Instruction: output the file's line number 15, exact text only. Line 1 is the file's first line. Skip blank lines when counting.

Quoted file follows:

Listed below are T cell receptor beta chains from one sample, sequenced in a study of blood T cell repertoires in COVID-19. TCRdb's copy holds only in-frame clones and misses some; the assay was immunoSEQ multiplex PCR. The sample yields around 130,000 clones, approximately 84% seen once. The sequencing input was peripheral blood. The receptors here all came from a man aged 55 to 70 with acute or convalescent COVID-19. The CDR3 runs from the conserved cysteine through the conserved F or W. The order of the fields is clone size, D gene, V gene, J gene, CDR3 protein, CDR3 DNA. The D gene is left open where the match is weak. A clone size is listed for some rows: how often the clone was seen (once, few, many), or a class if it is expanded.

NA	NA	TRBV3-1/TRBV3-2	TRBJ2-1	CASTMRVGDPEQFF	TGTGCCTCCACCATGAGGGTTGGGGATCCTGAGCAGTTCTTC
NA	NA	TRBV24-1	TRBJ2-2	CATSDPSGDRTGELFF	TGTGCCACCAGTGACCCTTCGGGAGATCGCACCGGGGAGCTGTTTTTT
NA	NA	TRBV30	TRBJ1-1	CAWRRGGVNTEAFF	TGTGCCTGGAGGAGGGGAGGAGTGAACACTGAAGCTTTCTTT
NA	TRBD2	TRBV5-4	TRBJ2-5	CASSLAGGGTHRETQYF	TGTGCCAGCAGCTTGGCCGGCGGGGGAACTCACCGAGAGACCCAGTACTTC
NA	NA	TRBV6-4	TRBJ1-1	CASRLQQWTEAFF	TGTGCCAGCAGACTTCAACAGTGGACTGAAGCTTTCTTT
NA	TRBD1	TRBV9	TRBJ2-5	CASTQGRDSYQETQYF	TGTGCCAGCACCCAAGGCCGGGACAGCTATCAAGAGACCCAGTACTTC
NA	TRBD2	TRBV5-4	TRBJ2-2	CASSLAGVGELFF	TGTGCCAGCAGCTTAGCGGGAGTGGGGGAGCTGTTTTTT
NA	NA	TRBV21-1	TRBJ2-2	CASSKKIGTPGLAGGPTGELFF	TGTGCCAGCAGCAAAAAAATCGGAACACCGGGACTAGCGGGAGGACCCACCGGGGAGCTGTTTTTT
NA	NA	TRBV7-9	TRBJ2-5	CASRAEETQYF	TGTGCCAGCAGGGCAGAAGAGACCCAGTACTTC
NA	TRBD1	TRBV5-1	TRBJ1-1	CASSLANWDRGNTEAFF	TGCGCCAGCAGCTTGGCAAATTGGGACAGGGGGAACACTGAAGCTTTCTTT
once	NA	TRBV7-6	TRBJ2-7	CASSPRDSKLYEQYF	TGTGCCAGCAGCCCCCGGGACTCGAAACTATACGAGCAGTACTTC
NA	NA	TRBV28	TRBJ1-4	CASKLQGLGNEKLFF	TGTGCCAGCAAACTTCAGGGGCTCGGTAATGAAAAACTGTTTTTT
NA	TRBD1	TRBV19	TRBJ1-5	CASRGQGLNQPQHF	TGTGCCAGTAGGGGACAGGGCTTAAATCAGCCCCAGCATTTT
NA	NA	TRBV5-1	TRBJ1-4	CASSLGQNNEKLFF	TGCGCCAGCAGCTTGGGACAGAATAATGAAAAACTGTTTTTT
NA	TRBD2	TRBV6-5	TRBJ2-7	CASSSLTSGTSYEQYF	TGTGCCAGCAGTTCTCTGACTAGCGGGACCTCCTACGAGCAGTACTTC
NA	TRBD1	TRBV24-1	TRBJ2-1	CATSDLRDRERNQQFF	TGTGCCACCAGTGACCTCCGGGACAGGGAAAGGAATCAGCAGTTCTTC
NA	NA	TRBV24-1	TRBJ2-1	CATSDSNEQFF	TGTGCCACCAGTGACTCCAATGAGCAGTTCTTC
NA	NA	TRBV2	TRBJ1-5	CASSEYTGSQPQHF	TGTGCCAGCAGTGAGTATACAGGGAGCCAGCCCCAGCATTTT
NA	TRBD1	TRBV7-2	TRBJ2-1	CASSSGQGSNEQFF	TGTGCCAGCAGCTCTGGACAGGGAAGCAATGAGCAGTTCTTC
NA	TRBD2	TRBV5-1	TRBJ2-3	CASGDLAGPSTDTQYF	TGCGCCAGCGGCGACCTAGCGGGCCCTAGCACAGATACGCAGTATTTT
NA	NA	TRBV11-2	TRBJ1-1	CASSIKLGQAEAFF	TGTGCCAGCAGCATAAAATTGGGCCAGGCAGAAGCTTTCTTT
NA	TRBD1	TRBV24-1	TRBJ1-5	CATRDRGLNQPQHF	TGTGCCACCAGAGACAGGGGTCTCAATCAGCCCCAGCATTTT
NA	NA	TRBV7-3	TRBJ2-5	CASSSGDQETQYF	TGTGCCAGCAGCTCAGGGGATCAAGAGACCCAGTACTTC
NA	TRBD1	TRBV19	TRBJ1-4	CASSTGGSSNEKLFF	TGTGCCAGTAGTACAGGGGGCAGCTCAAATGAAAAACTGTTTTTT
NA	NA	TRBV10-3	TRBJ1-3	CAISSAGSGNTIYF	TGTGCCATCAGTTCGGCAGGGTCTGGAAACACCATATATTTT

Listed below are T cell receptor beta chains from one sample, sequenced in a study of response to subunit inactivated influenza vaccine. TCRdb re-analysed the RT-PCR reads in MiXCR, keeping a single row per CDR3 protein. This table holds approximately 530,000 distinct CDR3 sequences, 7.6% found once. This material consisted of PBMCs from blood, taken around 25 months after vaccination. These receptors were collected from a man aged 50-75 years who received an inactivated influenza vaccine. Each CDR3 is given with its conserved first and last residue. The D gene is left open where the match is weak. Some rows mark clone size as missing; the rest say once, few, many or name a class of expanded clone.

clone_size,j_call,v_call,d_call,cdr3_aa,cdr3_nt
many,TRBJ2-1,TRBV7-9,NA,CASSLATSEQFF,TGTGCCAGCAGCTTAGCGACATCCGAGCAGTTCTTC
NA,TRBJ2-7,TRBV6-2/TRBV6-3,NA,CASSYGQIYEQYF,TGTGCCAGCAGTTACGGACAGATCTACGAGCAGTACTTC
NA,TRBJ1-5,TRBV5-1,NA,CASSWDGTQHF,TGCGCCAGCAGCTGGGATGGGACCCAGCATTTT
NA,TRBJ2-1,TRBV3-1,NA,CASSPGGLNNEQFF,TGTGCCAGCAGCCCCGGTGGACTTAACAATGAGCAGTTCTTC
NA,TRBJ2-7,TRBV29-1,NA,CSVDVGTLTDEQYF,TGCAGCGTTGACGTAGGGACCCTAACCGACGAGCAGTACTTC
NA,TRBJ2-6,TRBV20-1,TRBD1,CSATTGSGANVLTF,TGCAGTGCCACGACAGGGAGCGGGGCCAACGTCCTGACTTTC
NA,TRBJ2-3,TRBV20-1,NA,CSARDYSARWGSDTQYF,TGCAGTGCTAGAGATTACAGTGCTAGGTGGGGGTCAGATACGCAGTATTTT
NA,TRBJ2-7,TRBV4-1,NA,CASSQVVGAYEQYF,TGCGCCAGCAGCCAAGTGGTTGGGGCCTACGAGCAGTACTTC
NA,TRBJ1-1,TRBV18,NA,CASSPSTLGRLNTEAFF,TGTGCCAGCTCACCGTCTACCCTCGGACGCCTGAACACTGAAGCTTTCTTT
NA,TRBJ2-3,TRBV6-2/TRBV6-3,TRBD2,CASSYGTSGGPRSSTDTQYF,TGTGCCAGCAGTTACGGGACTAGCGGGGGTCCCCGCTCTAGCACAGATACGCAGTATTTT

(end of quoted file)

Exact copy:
NA	NA	TRBV5-1	TRBJ1-4	CASSLGQNNEKLFF	TGCGCCAGCAGCTTGGGACAGAATAATGAAAAACTGTTTTTT